For his part, Rosenberg said he is not worried about any fallout from his action, including the possibility of The Plain Dealer firing him in retaliation for the lawsuit. “I’m not concerned what the consequences will be,” he said Friday. “I wouldn’t have filed this suit if I was afraid of anything.”

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One Response to “Plain Dealer music critic sues, wants his paper and Cleveland Orchestra to face the music”

  1. Posted Dec 14, 2008 at 1:31 pm by Sean

    I say this knowing boo about the law, but the Cleveland Orchestra lawyer quoted in the Times makes an interesting argument – that the Plain Dealer’s critic was in effect calling for the firing of the conductor by consistently panning his work. That’s a clever, roundabout way of saying nobody cut off the critic’s “speech” by agitating to get him off the beat, any more than the critic silenced the orchestra.

    Yes, there are meaningful distinctions between “that’s one lousy conductor” and “get us a new reviewer, or else.” But those differences may not matter because this is not in my opinion a First Amendment case. It looks more like an employment discrimination case, if it has any basis in law at all. (And again my training amounts to Law & Order and Court TV.)

    That’s why part of me feels like Donald Rosenberg’s target – if he feels he must sue – ought to be the newspaper alone. Because advertisers, politicians, bigwigs and other subjects of un-rosy coverage are always calling for some reporter’s head. It’s management’s job to listen to those screams and in most cases refer them to the circular file. Instead, it looks like Rosenberg’s bosses caved. Worse, once the decision was made, they slimed him with a preemptive, CYA, legal-department-says-show-cause memo – the one that said Rosenberg’s reviews had become predictable and relentlessly negative. That must have hurt to read. Bottom line, the paper valued comity with the orchestra and its supporters more than it valued Rosenberg’s critical judgement and independence of thought.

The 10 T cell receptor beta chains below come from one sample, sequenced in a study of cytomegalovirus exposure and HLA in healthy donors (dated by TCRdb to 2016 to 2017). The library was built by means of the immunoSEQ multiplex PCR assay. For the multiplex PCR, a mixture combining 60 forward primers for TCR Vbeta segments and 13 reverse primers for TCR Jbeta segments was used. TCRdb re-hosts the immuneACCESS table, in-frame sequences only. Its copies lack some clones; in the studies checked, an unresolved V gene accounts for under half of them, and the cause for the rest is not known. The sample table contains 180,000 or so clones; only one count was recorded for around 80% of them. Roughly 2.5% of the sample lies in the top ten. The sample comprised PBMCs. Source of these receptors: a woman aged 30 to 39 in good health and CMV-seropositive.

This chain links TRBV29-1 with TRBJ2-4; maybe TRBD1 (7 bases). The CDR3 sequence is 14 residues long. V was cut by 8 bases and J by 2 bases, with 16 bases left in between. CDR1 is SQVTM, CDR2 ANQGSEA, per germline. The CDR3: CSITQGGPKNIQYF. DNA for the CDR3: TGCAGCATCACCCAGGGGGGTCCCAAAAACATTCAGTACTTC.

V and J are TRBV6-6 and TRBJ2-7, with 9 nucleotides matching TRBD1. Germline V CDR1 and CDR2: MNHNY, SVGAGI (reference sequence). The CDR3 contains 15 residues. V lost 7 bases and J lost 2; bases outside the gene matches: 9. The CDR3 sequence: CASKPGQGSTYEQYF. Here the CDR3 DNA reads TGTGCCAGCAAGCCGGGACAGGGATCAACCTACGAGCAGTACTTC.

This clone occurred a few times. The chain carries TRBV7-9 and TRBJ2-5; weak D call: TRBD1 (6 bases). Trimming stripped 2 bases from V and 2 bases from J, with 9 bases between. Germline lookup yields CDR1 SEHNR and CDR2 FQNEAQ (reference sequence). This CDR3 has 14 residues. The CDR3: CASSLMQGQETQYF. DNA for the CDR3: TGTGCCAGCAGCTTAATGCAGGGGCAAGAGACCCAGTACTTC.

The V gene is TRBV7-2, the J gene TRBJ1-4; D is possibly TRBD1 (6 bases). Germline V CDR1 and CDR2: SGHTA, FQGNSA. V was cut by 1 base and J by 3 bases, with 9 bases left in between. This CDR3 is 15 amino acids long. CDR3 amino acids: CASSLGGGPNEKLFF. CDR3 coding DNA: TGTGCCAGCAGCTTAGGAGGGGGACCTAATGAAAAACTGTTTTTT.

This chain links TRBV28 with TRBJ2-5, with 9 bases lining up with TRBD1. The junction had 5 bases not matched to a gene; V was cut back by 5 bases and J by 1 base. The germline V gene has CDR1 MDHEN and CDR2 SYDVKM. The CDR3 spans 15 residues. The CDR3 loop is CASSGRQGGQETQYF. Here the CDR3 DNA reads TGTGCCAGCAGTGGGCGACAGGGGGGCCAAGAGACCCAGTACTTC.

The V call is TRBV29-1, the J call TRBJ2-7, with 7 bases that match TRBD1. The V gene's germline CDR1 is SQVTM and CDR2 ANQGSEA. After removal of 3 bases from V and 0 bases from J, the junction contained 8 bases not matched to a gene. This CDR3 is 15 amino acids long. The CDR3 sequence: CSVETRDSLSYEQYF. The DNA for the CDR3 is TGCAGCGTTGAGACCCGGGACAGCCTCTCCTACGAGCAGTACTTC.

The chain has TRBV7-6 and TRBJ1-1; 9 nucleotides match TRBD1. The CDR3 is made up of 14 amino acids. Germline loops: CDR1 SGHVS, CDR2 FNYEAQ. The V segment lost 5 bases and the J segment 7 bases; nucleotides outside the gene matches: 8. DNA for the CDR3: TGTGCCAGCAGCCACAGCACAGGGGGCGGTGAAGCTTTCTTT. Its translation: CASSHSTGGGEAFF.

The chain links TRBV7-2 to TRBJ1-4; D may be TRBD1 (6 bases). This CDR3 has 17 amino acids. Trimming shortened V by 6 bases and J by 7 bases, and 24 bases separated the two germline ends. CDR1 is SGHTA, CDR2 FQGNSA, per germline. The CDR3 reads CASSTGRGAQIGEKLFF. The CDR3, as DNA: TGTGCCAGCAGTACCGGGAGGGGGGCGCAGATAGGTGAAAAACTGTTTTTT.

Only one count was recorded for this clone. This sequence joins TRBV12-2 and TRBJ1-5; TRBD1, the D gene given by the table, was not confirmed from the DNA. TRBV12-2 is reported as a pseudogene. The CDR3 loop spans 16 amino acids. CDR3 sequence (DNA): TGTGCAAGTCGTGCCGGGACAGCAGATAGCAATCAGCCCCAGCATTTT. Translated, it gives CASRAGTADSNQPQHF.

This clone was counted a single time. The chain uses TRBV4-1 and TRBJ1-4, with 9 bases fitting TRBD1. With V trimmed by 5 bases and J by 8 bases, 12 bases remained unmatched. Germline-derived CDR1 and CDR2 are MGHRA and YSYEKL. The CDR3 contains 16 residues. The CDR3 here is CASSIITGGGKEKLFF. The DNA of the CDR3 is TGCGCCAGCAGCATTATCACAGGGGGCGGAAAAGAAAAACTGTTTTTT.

The problem, legally speaking, is that that’s the newspaper’s right – regardless of how cowardly it was to exercise that right. So basically Rosenberg is dealing with a personnel decision that’s probably not subject to court review.

    However … if I’m in his position and I want this to play out, maybe I do have to file a suit that goes after everyone – orchestra and paper. If Rosenberg’s lawyer can keep the case alive long enough to get a judge scheduling depositions, disclosure and testimony of all parties involved in the critic’s demotion, he might get a settlement offer. That works if money is all he wants.

    If, however, Rosenberg wants The Truth to Be Known – that the orchestra and the paper conspired to de-certify him – then this approach is risky. It feels like it hangs on the supposition that the defendants will stay in the courtroom and slug it out until they realize, too late, that they’ve said and disclosed too much. And voila! Rosenberg doesn’t necessarily get any money, but he’s got the whole sordid hit job on the record in minute, sworn detail for any and all to see, dissect and discuss – to the shame of the paper and, to a lesser extent, the orchestra.

    And maybe that combative-sounding orchestra lawyer will unwittingly let this happen. Based on his comments, he might actually think that, he, too, is really arguing a 1st-Am case. And so he’ll defend any and all orchestra conduct in the matter as free speech that’s every bit as protected as the critic’s.

    Anyways, it should be interesting if it survives a dismissal motion.

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Fri Dec 12, 2008